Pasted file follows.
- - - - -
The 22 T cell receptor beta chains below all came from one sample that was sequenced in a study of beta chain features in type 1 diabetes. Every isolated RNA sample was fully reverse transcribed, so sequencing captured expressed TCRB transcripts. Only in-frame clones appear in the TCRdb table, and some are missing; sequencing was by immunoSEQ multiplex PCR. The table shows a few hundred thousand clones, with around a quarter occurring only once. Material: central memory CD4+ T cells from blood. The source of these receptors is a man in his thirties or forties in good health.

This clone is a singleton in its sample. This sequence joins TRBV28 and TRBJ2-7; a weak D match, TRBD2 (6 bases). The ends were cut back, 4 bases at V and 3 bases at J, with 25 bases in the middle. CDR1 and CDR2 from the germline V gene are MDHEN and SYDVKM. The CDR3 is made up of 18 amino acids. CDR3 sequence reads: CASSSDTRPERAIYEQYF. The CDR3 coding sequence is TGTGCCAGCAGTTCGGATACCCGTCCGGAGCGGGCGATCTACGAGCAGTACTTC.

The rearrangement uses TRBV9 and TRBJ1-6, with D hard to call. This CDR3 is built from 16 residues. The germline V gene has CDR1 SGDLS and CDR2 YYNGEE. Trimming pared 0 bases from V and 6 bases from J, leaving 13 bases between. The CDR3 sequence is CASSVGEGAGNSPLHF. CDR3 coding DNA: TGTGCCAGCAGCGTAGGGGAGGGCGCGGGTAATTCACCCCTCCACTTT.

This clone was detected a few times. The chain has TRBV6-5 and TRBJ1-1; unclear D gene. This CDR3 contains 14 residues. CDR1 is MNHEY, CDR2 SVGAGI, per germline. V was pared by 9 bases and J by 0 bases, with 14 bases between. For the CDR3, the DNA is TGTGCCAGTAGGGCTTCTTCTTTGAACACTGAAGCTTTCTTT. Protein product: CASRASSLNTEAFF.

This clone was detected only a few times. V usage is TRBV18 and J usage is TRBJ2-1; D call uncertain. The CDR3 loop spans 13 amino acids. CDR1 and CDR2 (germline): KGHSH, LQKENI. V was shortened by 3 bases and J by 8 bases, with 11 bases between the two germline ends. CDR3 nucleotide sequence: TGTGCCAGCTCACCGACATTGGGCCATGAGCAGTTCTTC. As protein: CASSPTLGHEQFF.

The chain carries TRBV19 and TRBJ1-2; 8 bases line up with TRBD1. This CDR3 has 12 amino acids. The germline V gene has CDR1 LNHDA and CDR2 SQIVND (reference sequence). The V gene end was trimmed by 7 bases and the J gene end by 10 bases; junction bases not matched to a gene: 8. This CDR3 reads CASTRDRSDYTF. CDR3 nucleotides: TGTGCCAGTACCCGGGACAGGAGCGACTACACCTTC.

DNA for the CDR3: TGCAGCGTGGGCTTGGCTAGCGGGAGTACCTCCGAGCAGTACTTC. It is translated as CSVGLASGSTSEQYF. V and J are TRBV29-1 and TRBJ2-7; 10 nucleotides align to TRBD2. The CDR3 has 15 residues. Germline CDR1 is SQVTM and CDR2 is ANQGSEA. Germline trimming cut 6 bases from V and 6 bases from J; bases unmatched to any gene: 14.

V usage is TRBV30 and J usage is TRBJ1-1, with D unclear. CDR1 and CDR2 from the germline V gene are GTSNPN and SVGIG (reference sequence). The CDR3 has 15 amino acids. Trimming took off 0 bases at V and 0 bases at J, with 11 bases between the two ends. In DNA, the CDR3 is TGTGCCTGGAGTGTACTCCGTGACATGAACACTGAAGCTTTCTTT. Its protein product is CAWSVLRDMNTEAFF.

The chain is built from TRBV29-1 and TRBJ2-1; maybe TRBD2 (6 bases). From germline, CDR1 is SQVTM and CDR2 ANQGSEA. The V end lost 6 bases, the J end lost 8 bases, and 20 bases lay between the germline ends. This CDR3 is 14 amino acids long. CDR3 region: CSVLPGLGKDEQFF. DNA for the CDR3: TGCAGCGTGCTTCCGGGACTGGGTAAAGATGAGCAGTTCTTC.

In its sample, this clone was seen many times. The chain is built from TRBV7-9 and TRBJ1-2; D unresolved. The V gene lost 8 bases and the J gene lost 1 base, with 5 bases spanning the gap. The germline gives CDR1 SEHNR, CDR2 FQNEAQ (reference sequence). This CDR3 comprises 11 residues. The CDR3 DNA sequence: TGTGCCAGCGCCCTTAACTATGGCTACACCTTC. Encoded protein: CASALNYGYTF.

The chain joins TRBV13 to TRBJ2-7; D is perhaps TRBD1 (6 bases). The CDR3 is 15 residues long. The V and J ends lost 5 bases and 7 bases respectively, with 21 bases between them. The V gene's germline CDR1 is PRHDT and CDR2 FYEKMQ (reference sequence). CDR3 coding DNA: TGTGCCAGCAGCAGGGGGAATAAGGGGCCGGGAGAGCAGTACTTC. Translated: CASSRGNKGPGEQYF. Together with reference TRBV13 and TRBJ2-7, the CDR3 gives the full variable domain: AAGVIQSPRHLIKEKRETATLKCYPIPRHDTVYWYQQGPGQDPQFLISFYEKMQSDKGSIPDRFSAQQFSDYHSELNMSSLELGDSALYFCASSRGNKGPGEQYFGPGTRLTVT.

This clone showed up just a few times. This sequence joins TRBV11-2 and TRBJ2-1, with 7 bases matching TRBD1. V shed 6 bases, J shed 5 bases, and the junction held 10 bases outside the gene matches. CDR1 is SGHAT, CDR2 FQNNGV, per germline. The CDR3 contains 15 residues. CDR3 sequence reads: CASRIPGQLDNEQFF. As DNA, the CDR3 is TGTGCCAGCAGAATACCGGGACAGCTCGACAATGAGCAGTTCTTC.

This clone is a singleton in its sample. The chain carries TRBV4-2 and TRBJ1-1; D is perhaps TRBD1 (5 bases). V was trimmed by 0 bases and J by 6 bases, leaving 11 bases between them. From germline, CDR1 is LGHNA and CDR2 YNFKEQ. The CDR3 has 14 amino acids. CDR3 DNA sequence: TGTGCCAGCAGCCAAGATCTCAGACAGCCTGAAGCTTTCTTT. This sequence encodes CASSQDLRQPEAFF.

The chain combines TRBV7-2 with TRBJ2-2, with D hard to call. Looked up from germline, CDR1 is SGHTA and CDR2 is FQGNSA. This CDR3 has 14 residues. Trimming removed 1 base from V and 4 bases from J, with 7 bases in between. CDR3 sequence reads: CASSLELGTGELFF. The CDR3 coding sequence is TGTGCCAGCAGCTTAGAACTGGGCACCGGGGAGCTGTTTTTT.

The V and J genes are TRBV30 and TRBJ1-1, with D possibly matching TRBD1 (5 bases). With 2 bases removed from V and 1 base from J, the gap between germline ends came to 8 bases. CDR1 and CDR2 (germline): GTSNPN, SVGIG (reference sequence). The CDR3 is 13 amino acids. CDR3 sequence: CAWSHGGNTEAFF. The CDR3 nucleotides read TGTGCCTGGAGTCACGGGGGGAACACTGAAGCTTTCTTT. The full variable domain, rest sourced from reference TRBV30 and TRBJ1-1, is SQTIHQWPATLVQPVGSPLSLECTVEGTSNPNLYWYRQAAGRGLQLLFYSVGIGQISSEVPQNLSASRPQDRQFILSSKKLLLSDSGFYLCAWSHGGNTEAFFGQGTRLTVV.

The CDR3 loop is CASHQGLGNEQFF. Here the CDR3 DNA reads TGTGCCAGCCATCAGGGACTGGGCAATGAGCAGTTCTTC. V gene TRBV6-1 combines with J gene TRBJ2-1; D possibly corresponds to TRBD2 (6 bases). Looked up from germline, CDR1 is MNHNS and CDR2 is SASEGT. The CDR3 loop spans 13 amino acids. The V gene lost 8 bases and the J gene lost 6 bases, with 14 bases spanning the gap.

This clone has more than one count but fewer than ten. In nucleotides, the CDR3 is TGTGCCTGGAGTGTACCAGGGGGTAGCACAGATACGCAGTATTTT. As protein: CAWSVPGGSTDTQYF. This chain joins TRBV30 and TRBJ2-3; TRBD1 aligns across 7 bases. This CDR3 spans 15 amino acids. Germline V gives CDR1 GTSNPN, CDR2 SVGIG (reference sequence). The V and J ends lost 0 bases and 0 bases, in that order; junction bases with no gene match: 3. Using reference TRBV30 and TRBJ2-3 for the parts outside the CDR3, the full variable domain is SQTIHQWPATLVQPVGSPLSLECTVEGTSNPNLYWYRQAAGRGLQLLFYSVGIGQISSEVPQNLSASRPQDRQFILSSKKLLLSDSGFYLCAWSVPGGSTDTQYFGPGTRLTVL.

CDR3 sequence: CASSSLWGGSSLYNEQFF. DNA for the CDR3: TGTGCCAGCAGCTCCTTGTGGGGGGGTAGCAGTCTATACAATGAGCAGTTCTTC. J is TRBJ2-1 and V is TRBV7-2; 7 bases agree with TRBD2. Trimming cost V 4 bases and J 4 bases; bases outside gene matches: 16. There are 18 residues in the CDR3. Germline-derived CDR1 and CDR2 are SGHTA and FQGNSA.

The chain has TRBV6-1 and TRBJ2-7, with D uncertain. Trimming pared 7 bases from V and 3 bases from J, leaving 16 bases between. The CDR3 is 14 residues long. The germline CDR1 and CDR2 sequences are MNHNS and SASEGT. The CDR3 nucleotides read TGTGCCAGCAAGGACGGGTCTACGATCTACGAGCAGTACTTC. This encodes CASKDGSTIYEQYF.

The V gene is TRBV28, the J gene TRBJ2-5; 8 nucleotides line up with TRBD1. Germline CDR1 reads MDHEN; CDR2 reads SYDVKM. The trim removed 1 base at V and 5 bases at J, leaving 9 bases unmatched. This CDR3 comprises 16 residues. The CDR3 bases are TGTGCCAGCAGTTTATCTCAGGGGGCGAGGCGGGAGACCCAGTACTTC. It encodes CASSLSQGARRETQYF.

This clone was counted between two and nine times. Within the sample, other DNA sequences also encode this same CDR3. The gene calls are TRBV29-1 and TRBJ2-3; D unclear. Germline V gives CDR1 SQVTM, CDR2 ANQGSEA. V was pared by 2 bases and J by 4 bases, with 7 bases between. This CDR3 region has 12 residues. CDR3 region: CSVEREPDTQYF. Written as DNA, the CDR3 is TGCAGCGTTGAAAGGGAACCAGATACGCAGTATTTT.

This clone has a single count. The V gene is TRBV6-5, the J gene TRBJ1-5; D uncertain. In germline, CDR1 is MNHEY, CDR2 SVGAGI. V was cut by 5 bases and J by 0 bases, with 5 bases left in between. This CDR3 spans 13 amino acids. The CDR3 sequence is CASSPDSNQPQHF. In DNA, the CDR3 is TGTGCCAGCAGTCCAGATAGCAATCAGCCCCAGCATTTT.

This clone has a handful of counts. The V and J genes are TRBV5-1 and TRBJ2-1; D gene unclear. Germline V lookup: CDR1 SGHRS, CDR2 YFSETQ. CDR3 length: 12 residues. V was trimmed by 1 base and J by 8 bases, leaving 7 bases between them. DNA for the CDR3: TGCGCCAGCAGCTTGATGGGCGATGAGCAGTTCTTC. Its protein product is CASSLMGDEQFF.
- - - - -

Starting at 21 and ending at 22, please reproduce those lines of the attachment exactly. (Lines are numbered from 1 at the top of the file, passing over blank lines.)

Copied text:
This clone was counted between two and nine times. Within the sample, other DNA sequences also encode this same CDR3. The gene calls are TRBV29-1 and TRBJ2-3; D unclear. Germline V gives CDR1 SQVTM, CDR2 ANQGSEA. V was pared by 2 bases and J by 4 bases, with 7 bases between. This CDR3 region has 12 residues. CDR3 region: CSVEREPDTQYF. Written as DNA, the CDR3 is TGCAGCGTTGAAAGGGAACCAGATACGCAGTATTTT.

This clone has a single count. The V gene is TRBV6-5, the J gene TRBJ1-5; D uncertain. In germline, CDR1 is MNHEY, CDR2 SVGAGI. V was cut by 5 bases and J by 0 bases, with 5 bases left in between. This CDR3 spans 13 amino acids. The CDR3 sequence is CASSPDSNQPQHF. In DNA, the CDR3 is TGTGCCAGCAGTCCAGATAGCAATCAGCCCCAGCATTTT.